2.8 mile loop traversing oak woods above the College of Marin Indian Valley
Distance, category, and difficulty:
This 2.8 mile loop hike is short, but there are several very
steep segments of trail, and so I consider it moderately easy. Total elevation
change is about 600 feet. Preserve elevation ranges from about 135 to 1000
feet. There is one flat easy trail, and a handful of trails that climb up
and down the canyons. One trail climbs to the preserve's highest spot.
Mix of sun and shade.
Dirt fire roads and trails.
Nice in late winter for wildflowers and waterfall.
From US 101 in Marin County, exit Ignacio Blvd. Drive west on Ignacio Blvd.
about 2.2 miles, through the gate into the Indian Valley campus of the College
of Marin. Continue about 0.4 mile to parking lot 7, on the left side of
the road (the campus is small, so you can park and walk from elsewhere,
if need be).
Get driving or public transit directions from Transit and Trails:
GPS coordinates* for trailhead:
(* based on Google Earth
data, shown as degrees, minutes, seconds)
Gas, food, and lodging:
Gas, stores, and restaurants back near 101 on Ignacio Boulevard. No camping.
Pay the $1 parking fee at one of the automated boxes. There are no maps
provided at the preserve. One portable toilet sits at the start of
the trail; the bathrooms alongside the sports fields are sometimes open,
sometimes locked. Drinking water is available near the restrooms. There
must be pay phones somewhere on campus, but they are none near the trailhead.
There are no designated handicapped parking spots close to the trailhead,
and to get to the trail you must walk/roll on the street. Golden Gate Transit's
#1 bus stops at Indian Valley College. Visit the Transit
Info website for details.
Most trails are open to hikers and equestrians only. A few trails are multi-use,
and some are signed hiking only. Dogs are permitted on leash on trails;
off leash under voice command on fire roads. Dog owners must have a leash
for each dog. The College of Marin trailhead is open from 7 a.m. to 10:30
The Official Story:
Indian Valley page
MCOSD field office 415-499-6405
Use AAA's San Francisco Bay Region map to get there.
Download the pdf
map from the MCOSD website.
Trails of Northeast Marin County is my favorite map (available
from Pease Press).
Hiking Marin by Don and Kay Martin (order
this book from Amazon.com) has a detailed map and brief preserve descriptions
Barry Spitz's Open Spaces has a good map and trail descriptions
this book from Amazon.com).
View photos from this hike.
Valley is a great all-year-round place to hike. There's
a flat, lovely trail great for an easy and simple (as well as surprisingly
cool) summer stroll, and some fabulous trails that climb the shady sides
of Big Rock Ridge. On a hot day Indian Valley seems cooler than almost
anywhere else in eastern Marin. The heavily wooded slopes of Big Rock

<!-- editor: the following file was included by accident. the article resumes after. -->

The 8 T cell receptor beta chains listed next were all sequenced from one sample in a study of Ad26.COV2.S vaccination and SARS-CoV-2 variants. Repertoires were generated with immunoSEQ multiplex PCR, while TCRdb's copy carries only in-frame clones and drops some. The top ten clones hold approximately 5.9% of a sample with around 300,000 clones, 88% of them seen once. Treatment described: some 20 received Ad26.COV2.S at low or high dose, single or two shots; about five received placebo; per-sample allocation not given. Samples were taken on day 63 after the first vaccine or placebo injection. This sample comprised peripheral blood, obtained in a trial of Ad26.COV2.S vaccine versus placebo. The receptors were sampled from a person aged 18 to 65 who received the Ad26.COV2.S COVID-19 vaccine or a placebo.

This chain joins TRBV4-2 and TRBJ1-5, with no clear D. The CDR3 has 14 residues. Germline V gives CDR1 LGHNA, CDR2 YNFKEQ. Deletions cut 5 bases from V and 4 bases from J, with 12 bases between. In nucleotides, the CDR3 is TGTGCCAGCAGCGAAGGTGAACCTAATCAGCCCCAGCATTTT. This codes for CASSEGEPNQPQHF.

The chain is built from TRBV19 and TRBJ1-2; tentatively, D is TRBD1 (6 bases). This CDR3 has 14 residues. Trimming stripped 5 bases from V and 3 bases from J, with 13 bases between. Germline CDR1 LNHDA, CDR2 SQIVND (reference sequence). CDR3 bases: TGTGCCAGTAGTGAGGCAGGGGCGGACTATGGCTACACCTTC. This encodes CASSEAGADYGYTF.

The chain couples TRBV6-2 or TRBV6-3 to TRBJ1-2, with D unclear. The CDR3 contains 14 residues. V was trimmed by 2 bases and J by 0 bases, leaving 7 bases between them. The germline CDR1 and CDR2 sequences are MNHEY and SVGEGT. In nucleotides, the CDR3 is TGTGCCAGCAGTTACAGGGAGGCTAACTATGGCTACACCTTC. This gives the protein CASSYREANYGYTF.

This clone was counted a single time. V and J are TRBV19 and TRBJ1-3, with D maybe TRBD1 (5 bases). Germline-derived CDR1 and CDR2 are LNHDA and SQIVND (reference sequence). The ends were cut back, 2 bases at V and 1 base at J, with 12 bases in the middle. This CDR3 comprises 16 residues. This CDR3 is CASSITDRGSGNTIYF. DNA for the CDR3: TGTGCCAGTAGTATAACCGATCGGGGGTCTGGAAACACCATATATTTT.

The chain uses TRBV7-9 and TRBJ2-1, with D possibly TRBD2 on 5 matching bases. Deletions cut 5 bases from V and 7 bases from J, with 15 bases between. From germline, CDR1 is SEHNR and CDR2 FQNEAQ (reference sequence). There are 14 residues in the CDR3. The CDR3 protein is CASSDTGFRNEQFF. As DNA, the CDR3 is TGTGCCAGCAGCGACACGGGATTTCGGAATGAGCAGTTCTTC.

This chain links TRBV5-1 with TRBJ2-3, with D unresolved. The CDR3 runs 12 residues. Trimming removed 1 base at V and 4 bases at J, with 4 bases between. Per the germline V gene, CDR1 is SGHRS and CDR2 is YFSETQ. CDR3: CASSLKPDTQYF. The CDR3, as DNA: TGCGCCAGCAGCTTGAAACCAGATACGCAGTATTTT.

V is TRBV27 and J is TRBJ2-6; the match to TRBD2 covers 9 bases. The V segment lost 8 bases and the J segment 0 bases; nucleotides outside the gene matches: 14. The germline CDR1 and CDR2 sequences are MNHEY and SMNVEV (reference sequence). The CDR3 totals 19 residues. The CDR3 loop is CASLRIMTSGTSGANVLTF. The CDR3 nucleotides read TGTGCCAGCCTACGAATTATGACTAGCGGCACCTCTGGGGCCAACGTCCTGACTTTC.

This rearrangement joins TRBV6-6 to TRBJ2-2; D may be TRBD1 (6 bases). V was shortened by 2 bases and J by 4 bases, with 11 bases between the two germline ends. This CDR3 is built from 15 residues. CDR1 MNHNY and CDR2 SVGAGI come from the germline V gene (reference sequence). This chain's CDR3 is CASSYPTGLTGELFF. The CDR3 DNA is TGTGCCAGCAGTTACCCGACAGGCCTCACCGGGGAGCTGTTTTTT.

Ridge provides lots of shade, and there is often a delicious breeze drifting
through the canyon to the west. As summer drifts into autumn, the preserve's
black oak foliage perks up the drab and dry hillsides. Hard to believe
that Indian Valley's many seasonal creeks, bone dry most of the year,
become engorged with runoff in the wettest months of winter and spring.
All that moisture ensures substantial swaths of wildflowers in summer,
both in the preserve's grassland and wooded sections.
This preserve gets a lot of use from equestrians
and joggers, but most visitors stick to flat Indian Valley Fire Road,
an ideal trail for a daily stroll or dogwalk, and you may have the hills
to yourself. For more of a challenge, you can create a loop on several
trails (some of them signed hiking only) that climb through
woodland. Although these trails are short, they do wander up and down
on moderate to steep grades.
Start your hike at the edge of parking
lot 8, to the right of the police station at the west end of the campus.
This area is managed by the City of Novato. The trail immediately splits,
and either way is an option; to keep things simple, bear right.
A paved path skirts the ball fields and passes some (locked) restrooms,
then meets an unsigned junction at 0.14 mile. Continue straight.
At the far edge of the fields you'll pass through a gate and reach the
boundary with the open space preserve, at 0.23 mile. Indian Valley Fire
Road heads straight, while two other trails begin to the right and left.
Continue straight on Indian Valley Fire Road.
This wide dirt trail, open to hikers, cyclists,
and equestrians, cuts through the remains of a marsh, damp all year round
and replete with blackbirds and cattails. Coyote brush, sagebrush, and
poison oak accompany a few bushes of manzanita to the right. On the left
side of the trail, thick stands of California bay and coast live oak thrive.
At 0.46 mile, two trails begin on the left at a signed junction. Continue
straight on Indian Valley Fire Road.
Look to the right for a large rockcut.
Moisture loving plants such as hazelnut, creambush, and buckeye blend
into a woodland dominated by coast live oak and California bay. The creekbed